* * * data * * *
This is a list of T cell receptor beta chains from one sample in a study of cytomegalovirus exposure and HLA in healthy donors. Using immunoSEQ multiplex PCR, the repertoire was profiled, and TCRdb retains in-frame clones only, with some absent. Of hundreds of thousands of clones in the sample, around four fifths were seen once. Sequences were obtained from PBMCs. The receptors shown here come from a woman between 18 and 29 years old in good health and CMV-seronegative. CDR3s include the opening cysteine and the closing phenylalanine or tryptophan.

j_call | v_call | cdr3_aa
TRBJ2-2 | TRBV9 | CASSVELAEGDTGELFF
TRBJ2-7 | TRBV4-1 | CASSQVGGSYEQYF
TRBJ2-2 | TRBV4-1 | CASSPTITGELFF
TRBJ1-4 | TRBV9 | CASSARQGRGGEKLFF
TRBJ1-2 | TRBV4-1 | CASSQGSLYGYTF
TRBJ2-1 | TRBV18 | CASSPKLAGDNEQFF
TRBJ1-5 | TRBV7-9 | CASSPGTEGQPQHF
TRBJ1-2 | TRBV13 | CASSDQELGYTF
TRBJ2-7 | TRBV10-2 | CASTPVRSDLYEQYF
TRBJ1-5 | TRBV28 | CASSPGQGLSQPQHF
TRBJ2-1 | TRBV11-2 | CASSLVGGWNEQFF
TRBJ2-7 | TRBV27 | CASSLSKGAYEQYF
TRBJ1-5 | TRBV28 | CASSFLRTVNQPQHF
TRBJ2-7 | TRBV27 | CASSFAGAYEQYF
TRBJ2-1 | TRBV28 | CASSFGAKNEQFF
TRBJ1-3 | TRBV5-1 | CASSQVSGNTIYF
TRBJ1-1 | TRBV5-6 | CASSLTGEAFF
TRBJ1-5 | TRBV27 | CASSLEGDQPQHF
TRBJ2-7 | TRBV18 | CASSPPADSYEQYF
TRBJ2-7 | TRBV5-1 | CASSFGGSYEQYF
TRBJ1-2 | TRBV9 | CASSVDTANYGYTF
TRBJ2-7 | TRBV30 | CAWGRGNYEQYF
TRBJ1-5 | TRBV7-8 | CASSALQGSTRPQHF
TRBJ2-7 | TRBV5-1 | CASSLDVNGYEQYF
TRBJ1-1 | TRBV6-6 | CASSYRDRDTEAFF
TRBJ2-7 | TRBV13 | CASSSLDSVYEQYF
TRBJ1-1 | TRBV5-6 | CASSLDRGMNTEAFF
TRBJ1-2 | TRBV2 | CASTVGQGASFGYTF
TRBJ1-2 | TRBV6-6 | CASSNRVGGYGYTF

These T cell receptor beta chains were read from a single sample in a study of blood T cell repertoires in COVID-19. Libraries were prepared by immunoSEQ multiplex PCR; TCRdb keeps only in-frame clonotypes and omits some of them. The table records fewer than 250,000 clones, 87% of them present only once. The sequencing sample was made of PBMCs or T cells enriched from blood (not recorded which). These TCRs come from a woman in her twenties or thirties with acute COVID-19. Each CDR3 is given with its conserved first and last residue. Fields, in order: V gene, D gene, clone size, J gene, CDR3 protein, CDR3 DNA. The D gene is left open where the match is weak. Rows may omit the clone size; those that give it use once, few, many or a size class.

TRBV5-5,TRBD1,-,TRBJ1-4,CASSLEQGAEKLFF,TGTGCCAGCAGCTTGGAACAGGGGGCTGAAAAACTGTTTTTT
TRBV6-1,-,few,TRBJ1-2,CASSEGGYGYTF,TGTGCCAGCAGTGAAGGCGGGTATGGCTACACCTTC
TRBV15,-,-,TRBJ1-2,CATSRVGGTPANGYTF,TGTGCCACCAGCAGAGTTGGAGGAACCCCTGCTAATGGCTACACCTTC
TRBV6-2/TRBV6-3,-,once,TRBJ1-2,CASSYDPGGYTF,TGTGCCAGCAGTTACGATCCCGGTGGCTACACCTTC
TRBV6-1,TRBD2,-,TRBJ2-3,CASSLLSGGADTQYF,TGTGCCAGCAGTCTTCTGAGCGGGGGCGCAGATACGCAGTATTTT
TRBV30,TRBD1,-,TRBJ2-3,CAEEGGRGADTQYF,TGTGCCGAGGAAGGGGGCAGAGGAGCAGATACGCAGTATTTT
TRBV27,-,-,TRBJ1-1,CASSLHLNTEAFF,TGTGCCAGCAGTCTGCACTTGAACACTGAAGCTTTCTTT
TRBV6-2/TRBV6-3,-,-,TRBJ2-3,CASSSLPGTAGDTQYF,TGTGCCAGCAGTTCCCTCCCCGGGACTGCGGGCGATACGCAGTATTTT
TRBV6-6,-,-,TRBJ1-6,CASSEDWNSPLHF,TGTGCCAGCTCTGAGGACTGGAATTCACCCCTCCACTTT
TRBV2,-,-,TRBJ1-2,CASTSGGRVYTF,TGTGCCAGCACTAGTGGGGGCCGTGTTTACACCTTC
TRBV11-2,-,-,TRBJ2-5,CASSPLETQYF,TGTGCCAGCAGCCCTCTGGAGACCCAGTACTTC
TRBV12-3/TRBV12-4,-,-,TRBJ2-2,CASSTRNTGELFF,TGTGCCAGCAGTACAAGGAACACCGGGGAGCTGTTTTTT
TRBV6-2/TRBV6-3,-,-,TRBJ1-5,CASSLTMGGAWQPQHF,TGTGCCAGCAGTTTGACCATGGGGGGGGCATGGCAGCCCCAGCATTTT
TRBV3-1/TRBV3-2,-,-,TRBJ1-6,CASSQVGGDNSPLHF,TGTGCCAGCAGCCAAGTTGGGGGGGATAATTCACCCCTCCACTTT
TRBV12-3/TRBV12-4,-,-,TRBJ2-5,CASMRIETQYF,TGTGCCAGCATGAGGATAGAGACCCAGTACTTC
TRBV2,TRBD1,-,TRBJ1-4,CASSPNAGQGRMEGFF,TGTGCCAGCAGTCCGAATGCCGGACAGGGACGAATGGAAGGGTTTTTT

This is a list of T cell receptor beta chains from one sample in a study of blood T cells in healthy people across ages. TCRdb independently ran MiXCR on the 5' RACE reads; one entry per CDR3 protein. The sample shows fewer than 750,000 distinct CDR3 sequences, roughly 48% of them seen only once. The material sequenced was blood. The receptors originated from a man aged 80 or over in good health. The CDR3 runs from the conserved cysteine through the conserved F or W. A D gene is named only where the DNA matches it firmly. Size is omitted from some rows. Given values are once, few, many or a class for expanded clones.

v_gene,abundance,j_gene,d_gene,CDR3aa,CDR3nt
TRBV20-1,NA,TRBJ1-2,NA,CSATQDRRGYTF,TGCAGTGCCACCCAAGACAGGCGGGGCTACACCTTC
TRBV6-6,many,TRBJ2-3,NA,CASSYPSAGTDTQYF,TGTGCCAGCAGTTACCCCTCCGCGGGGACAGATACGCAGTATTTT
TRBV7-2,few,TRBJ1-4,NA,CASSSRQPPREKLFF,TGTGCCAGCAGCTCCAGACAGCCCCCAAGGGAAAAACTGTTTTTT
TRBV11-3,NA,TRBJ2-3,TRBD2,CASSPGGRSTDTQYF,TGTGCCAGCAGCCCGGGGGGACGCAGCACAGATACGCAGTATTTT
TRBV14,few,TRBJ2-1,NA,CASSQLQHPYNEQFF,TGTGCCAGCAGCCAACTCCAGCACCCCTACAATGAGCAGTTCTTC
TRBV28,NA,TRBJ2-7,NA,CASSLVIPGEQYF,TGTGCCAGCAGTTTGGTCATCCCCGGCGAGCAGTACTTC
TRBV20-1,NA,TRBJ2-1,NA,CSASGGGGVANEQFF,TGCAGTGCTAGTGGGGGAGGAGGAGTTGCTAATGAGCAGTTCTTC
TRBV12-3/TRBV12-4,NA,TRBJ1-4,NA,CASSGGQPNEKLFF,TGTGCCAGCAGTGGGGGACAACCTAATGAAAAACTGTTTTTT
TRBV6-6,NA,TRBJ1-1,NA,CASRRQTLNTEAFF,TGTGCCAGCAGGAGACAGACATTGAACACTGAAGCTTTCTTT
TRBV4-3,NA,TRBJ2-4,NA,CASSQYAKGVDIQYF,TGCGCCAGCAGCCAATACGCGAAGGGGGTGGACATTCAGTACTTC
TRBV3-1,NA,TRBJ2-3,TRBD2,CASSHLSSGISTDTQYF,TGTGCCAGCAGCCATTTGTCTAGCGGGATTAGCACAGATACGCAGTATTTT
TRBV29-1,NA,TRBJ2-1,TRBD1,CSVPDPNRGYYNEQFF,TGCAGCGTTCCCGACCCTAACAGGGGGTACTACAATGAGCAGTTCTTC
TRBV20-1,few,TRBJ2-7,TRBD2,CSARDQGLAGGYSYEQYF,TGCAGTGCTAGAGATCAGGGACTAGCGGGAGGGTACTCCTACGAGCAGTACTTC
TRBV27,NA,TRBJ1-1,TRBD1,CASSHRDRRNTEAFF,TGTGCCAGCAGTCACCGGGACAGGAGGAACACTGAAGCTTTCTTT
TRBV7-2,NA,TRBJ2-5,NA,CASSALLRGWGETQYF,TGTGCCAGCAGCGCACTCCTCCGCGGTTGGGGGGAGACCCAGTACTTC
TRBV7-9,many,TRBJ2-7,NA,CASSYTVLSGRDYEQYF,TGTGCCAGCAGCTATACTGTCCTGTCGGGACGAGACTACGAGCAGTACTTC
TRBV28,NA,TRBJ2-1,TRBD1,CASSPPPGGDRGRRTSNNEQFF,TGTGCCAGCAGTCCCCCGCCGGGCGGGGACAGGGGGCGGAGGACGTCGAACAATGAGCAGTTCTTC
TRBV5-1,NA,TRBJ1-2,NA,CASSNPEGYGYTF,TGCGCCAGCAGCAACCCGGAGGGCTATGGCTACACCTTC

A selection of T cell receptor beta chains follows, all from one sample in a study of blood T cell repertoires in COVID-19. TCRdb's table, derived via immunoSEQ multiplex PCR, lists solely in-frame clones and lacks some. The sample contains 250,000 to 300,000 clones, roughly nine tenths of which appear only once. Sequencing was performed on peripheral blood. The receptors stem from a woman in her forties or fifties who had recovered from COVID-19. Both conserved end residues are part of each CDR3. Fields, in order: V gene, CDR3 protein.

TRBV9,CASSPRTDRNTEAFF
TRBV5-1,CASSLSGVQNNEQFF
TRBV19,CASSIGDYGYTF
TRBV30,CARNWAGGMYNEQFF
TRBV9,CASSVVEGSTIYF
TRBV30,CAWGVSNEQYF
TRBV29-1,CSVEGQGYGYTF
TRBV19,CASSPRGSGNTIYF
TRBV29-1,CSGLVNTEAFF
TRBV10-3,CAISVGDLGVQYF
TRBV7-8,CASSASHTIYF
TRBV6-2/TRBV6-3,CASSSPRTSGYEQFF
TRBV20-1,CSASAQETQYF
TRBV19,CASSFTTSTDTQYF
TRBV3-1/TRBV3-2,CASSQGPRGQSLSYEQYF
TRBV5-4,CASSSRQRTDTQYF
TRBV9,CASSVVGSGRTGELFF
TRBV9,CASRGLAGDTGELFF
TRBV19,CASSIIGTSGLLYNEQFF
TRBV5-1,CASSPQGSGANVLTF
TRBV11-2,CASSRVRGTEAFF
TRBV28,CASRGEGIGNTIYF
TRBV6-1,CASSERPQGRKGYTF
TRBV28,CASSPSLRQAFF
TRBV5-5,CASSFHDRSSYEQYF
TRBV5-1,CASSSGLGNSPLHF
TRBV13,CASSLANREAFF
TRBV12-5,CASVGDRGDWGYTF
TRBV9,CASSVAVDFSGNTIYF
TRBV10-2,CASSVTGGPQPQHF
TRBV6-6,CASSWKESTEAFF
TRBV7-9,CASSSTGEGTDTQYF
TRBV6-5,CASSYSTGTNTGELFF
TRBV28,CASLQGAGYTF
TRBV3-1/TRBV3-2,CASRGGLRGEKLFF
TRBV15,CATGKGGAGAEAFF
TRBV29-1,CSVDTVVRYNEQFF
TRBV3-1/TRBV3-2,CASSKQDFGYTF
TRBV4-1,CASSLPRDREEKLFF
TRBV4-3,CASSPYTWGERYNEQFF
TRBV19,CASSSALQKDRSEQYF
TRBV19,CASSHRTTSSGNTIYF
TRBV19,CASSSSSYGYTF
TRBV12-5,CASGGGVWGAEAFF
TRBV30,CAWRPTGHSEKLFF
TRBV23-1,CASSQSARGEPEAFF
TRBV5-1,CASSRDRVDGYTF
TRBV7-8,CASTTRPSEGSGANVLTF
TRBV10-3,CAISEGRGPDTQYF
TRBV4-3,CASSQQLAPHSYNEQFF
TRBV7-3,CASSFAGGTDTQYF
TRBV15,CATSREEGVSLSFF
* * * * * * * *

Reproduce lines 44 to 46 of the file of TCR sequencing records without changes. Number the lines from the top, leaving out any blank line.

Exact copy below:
TRBV12-3/TRBV12-4,-,-,TRBJ2-2,CASSTRNTGELFF,TGTGCCAGCAGTACAAGGAACACCGGGGAGCTGTTTTTT
TRBV6-2/TRBV6-3,-,-,TRBJ1-5,CASSLTMGGAWQPQHF,TGTGCCAGCAGTTTGACCATGGGGGGGGCATGGCAGCCCCAGCATTTT
TRBV3-1/TRBV3-2,-,-,TRBJ1-6,CASSQVGGDNSPLHF,TGTGCCAGCAGCCAAGTTGGGGGGGATAATTCACCCCTCCACTTT